• In fact, if you can only do part of a page, that’s better than having no transcription at all; others can add to your work later

Does it really add anything?

Absolutely! Consider the image above, a letter from a Confederate soldier to his niece. Right now, the metadata carries a pretty good general description: John H. Poor writes his little niece, Fanny, about sleeping and eating arrangements in the army. He drew a few sketches to illustrate.

A lot of the interest is in those sketches. However, there’s also text, so having a transcript gives the drawings a context:

John H. Poor letter transcription

How about a more weighty example. This diary written by a Confederate soldier at the siege of Port Hudson is 157 pages, but without a transcript, we only have a general description of the whole: This diary discusses Civil War battles fought in 1862 and 1863, especially the Siege of Port Hudson, a Confederate fortification on the Mississippi River in southern Louisiana.

Below is a transcription of page 9:

James A. Goble diary transcription, page 9

With a transcription, we can learn so much here about what it was actually like at this siege: James Goble is tired of the war and prays for peace; they were using mounted weapons to attack Union boats; they made African Americans do their hard labor; they used “cars,” probably railroad cars, for shipping things; they could still get sugar and molasses; and Port Hudson was a bit of a ghost town by this point in the war. And all this from just one page!

Next time you’re looking at a handwritten document in Acumen, consider providing a transcription, especially if you’re already trying to make sense of that item for your own research. The integrated transcription pane allows you to share your work with others using the resources, and to make those resources more findable during a search.

Looking for a fun place to start? Check out Ashley Bond’s post on a series of love letters, just in time for Valentines Day, at the Special Collections blog Cool at Hoole.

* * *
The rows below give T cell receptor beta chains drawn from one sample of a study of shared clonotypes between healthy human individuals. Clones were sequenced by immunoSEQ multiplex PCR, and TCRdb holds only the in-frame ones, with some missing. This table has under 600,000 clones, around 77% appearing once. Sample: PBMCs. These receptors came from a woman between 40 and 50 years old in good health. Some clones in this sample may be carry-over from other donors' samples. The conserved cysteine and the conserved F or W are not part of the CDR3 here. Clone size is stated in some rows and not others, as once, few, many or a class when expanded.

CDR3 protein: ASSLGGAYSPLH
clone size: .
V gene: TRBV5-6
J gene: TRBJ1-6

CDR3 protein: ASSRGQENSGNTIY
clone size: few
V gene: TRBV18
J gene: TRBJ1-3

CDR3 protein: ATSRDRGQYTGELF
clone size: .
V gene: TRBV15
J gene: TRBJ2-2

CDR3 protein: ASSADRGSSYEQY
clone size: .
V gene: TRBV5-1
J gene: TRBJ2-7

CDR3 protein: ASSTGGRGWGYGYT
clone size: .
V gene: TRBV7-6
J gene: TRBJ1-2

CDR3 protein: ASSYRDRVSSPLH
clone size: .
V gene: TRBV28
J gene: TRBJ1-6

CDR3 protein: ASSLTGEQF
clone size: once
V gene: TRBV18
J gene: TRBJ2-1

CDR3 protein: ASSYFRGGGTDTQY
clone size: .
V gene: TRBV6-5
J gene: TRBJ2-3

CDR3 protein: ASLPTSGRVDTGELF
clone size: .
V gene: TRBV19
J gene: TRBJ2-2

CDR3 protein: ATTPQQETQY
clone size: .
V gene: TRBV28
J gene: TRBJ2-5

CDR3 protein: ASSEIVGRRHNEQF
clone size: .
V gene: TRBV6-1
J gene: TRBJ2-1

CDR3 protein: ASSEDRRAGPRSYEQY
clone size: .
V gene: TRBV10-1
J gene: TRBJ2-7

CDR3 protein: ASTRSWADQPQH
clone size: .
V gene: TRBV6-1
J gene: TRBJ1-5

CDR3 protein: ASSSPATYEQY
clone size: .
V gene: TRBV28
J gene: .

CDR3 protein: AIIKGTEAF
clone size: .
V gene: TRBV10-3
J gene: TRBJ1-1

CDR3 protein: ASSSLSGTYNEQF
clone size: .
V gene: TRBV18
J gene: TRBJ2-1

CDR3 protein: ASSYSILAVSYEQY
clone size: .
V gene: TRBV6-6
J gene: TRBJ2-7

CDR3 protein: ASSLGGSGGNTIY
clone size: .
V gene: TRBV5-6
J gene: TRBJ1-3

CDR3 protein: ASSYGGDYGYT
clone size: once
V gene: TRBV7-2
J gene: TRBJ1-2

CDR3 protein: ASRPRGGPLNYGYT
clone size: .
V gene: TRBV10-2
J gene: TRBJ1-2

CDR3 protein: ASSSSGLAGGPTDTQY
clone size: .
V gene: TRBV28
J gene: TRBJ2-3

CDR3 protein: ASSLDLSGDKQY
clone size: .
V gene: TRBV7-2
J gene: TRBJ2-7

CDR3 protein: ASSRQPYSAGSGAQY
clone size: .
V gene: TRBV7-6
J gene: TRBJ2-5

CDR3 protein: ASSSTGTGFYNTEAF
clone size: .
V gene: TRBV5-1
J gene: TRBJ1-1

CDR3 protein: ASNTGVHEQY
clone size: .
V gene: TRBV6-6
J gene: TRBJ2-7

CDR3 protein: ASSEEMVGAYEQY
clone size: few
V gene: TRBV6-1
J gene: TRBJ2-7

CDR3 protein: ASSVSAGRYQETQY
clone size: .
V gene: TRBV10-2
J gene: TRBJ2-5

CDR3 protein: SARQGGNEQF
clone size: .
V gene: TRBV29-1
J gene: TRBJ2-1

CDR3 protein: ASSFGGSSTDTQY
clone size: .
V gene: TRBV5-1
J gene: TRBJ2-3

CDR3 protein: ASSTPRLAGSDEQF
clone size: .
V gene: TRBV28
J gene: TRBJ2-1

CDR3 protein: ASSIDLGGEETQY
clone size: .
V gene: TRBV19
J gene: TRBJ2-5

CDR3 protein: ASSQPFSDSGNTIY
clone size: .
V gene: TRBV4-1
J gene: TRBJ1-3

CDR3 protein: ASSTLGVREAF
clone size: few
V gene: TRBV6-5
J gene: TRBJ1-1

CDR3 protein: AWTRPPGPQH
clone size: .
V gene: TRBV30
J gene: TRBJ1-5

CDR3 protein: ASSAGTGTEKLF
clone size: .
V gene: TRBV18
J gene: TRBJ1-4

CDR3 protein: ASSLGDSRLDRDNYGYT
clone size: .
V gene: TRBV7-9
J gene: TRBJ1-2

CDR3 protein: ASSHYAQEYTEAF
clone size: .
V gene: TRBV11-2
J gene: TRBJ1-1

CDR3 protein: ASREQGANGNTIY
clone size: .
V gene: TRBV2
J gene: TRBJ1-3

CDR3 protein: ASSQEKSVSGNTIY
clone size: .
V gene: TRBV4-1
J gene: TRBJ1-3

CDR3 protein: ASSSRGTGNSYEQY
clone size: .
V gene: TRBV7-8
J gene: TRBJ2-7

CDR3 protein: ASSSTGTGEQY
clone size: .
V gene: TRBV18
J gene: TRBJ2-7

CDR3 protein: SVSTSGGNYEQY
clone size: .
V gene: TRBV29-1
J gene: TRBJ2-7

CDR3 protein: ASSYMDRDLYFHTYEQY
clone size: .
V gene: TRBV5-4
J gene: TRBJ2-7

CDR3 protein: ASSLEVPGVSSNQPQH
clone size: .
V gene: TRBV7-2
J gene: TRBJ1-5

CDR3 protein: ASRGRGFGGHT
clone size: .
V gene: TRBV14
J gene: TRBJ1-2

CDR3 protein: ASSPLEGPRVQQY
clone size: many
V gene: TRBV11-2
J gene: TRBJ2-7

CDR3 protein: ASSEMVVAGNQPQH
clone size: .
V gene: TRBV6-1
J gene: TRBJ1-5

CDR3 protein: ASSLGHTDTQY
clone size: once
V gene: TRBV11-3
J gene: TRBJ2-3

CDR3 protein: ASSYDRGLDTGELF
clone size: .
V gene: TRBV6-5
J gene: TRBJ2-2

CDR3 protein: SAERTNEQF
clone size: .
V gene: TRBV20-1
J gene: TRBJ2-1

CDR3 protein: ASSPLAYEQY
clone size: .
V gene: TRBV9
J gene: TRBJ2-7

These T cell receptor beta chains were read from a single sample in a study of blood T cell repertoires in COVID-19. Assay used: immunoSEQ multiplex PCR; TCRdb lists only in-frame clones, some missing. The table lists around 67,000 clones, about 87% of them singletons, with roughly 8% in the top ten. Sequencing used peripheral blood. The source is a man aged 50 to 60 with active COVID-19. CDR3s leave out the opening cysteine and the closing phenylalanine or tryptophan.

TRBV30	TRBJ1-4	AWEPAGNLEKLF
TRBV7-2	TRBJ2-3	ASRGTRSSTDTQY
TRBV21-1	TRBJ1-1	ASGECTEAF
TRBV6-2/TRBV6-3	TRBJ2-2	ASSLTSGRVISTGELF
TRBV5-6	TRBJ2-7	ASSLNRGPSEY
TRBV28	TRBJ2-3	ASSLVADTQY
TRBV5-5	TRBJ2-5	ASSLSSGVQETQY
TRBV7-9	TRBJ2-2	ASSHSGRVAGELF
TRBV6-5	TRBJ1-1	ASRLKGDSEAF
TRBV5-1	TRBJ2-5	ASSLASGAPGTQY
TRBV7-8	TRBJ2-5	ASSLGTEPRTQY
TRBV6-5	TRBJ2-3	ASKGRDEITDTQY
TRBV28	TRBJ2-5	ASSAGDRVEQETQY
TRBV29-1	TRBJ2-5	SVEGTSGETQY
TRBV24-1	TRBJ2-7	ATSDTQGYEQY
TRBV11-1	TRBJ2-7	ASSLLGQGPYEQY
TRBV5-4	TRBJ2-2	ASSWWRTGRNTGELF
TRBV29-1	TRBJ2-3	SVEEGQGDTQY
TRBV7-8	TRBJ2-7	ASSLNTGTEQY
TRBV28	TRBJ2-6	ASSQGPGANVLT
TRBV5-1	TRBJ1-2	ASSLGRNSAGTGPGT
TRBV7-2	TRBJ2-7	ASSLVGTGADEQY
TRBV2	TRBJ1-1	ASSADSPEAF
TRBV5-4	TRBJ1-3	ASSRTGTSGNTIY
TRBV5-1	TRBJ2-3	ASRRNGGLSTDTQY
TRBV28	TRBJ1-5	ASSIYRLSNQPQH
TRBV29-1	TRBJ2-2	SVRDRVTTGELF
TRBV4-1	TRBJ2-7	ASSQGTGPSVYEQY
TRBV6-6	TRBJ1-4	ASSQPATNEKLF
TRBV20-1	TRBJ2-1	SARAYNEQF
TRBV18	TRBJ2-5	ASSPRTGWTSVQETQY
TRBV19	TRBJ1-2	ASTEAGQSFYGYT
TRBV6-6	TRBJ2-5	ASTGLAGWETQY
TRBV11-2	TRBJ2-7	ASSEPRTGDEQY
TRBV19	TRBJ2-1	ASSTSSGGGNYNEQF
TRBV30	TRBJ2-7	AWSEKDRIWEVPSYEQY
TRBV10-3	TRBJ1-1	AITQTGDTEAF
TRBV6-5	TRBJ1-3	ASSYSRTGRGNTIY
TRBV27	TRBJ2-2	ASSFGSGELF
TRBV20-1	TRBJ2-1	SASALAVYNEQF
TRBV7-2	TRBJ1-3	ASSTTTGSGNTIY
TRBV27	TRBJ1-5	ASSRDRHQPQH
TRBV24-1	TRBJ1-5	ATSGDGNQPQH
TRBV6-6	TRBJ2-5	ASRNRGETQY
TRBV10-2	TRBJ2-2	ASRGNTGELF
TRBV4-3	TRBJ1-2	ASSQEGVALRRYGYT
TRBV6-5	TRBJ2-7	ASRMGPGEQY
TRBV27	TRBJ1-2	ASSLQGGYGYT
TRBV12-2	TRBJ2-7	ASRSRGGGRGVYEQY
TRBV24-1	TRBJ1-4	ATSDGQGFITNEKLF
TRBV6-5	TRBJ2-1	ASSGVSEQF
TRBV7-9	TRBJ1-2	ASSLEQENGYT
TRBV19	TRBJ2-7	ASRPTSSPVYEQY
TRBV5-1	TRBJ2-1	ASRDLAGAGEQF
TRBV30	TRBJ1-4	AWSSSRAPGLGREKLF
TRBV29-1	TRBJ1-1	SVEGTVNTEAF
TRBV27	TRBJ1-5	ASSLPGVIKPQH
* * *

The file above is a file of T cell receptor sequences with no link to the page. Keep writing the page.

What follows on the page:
Electronic Theses and Dissertations (ETDs) 2013-2014

Did you know the Acumen is the home for all dissertations and theses produced at the University of Alabama since 2009?

Here’s a survey of some of the interesting questions UA students asked with their research in 2013 and 2014, representing 18 different degree programs!



  • Are there similarities in the teaching styles of African Americans at church and in a regular classroom setting? (Dissertation, Curriculum and Instruction)
  • What kind of authority does the NCAA have over student athletes? (Dissertation, Educational Leadership, Policy, and Technology Studies)
  • Are teachers getting enough training in LGBT issues? (Disseration, Education)


  • What role has the heroic tenor voice part played in popular opera theater? (Dissertation, Music)
  • How has Shakespeare been appropriated by modern romance novels? (Dissertation, English)
  • In what ways did landscape painter John Everett Millais influence the Pre-Raphaelite movement? (Thesis, Art History)


  • Does positive attention from fathers influence risky teen behavior? (Thesis, Human Development and Family Studies)
  • How has racial stratification arisen in the U.S. Latino community? (Dissertation, Political Science)
  • Can reading familiar texts help students learn a foreign language more easily? (Dissertation, in Spanish, Modern Languages)

Science and Medicine

  • How is tourist activity affecting the mangrove forests of Belize’s Ambergris Caye? (Thesis, Geography)
  • Is chromium really the essential element? (Dissertation, Chemistry)
  • Does gender make any difference in child health in Tanzania? (Thesis, Anthropology)

Engineering and Technology

  • How do you make liquid rockets work better? (Thesis, Aerospace Engineering and Mechanics)
  • What will future power grids look like? (Dissertation, Electrical and Computer Engineering)
  • How can a construction company better estimate the cost of materials? (Thesis, Civil, Construction, and Environmental Engineering)

Want to find more student projects like this? Go to Acumen and, before you type in your search query, use the dropdown menu on the search bar to select Research.

Come tag our photos!

We’re proud to announce that Acumen now has integrated tagging functionality. But what the heck does that mean?

Let’s say you’re looking at an item in Acumen and you think: How in the world would someone interested in X find this item if the information with it doesn’t mention X

Rather than lament the incompleteness of the item description, you can instead input your own descriptive words and phrases in the tagging pane. They will be added to the record for that item — which means you can now search on those words or phrases and get that item as a result. You’ll be helping fellow researchers identify things more easily!

Tagging is generally an addition to existing data. Sometimes the person originally describing the item didn’t know exactly what or who they were looking at, or they just don’t know what you know. Where there just isn’t very much data or maybe any, tagging descriptions are even more important.

Let’s look at some examples:

What’s happening here? The information with the photo just says, View of workers constructing a building at a Woodward Iron Company site.

construction photo